As I was glued to Twitter on Monday night watching news of the uprisings in Baltimore roll in, I knew I would spend the next morning giving myself a crash course in the city’s economic ills. As with the protests in Ferguson, the protesters’ immediate grievances focused on police brutality and the loss of black lives at the hands of those supposedly there to protect them. But, in both instances, the community’s anger also stemmed from years of economic segregation and neglect.
Ferguson’s mass protests in the wake of Michael Brown’s killing sparked a wide-ranging conversation about housing policy and racial segregation, as well as the ways in which the local court systems were funded by preying on the city’s poorest. Already, Freddie Gray’s death in Baltimore has us talking about concentrated poverty, income, and racial inequality, and a dearth of jobs—let alone jobs that pay a living wage.
These are important conversations and they deserve a national dialogue. But these phenomena aren’t limited to Ferguson and Baltimore. They’re not new and they’re happening in cities across America. But we don’t talk about them until a black man is killed by a police officer—and a mass upheaval, usually including some property destruction, follows.
America’s cities are profoundly segregated by race, even today. The average city-dwelling white person lives in a neighborhood that is 75 percent white. The average black person lives in a neighborhood that is 45 percent black. Baltimore, and the St. Louis area where Ferguson is located, both rank among some of the worst offenders (St. Louis ranks ninth; Baltimore clocks in at 16th), but they are not the worst. That award goes to Detroit and Milwaukee.
Segregation in American cities is a legacy of racist government housing policy—both on a city and state level (segregation ordinances) and federally (redlining instituted by the New Deal mortgage programs like the Federal Housing Association and Home Owners’ Loan Corporation). These policies shaped St. Louis as well as Baltimore, but they existed across the country. Ta-Nehisi Coates has extensively chronicled the way these policies denied black families in Chicago any chance to build wealth, but they were the norm practically everywhere. The lack of access to traditional mortgages continues today and is part of why black communities were targeted by subprime lenders in the lead up to the housing crisis, which then devastated black wealth when the market crashed.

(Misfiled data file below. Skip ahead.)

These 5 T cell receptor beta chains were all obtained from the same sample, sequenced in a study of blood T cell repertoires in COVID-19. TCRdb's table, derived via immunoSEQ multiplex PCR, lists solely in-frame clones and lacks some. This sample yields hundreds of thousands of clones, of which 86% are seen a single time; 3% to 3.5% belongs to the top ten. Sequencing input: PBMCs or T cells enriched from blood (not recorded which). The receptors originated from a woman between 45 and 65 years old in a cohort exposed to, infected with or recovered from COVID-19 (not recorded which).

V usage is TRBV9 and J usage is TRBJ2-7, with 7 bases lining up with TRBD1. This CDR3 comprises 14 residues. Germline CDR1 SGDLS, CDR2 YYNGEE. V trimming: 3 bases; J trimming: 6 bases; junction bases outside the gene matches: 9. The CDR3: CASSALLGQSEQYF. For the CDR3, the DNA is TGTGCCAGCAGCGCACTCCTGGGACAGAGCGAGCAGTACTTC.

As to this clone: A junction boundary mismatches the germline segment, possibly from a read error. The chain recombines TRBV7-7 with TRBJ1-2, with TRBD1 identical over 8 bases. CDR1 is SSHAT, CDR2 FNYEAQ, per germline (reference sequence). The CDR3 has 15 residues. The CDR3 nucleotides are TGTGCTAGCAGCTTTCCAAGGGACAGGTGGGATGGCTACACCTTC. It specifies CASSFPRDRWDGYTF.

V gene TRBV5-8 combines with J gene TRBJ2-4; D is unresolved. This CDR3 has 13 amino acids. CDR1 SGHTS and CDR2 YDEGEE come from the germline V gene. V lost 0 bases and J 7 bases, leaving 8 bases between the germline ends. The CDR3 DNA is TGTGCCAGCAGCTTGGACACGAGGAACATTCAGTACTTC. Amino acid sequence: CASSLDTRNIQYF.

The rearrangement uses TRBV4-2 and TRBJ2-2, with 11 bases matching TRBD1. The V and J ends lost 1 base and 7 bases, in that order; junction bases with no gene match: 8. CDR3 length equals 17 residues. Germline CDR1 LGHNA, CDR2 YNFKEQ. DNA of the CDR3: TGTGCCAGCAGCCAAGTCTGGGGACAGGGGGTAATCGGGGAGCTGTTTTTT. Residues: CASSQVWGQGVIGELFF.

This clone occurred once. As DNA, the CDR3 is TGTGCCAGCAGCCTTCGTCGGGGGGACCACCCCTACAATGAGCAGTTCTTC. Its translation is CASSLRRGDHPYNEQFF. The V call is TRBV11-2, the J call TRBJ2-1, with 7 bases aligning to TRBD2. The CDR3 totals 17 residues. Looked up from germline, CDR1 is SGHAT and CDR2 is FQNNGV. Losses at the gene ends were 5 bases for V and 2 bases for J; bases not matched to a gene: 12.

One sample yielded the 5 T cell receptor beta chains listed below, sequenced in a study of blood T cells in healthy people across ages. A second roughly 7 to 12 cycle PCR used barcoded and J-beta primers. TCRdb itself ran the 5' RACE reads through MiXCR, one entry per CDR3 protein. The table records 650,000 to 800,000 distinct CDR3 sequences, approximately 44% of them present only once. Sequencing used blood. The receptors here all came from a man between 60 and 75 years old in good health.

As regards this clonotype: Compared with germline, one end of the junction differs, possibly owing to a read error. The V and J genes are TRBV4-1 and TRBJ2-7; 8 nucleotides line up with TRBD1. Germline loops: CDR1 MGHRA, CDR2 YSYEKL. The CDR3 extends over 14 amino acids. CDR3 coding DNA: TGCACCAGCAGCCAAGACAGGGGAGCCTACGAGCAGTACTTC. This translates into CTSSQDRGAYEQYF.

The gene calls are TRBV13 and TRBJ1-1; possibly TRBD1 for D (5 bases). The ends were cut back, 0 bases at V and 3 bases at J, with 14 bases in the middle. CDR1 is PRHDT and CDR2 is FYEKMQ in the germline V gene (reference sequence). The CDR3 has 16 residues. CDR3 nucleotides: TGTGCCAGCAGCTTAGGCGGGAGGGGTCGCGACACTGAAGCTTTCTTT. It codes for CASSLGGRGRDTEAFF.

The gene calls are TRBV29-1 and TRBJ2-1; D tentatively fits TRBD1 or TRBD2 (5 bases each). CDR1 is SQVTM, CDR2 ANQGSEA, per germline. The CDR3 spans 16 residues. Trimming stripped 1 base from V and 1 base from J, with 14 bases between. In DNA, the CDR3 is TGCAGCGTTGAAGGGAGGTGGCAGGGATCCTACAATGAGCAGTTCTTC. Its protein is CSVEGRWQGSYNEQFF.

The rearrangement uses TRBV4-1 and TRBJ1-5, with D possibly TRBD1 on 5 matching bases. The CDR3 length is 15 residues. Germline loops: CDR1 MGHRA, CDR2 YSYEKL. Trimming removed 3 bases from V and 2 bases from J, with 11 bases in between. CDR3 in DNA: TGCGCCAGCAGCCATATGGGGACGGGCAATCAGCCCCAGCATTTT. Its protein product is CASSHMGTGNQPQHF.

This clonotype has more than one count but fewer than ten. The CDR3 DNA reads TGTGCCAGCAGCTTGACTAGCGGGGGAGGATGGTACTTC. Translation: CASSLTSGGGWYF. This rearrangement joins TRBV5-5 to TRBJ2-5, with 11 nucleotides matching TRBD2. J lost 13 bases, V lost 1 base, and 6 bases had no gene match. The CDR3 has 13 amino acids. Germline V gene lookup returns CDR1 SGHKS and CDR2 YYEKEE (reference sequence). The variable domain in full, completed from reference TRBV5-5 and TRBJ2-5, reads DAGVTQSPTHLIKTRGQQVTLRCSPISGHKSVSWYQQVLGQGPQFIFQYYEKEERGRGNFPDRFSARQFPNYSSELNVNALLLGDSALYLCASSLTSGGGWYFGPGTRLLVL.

Detroit and Milwaukee also have some of the lowest rates of black male employment and have both seen the fastest declines since the 1970s. In Baltimore, 57.5 percent of black men of working age were employed as of 2010; in St. Louis, 51.3 percent were. But in Milwaukee, Detroit, Cleveland, Chicago, and Buffalo, less than half of black men had a job. And across the country, black unemployment has been in double digits for most of the last half-century and is still more than double that of white unemployment today.
At the same time, concentrated poverty has been on the rise in American cities. Baltimore has a 24 percent poverty rate, and the number of high-poverty neighborhoods increased in the city from 38 in 1970 to 55 in 2010. Over that same time period, the number of high-poverty neighborhoods in all cities tripled and the number of people living in them doubled. Black people make up the largest share of those living in extremely poor neighborhoods.
The residents of Ferguson and Baltimore—and others that have seen demonstrations and protests against racial mistreatment—have demanded to be heard, and they deserve to be heard. It’s important that we listen and that we take time to talk about how we got into this situation—one in which whole communities have so few opportunities. But it’s also worth remembering that there are countless Fergusons and Baltimores across the country. Is it possible to talk about them before someone dies?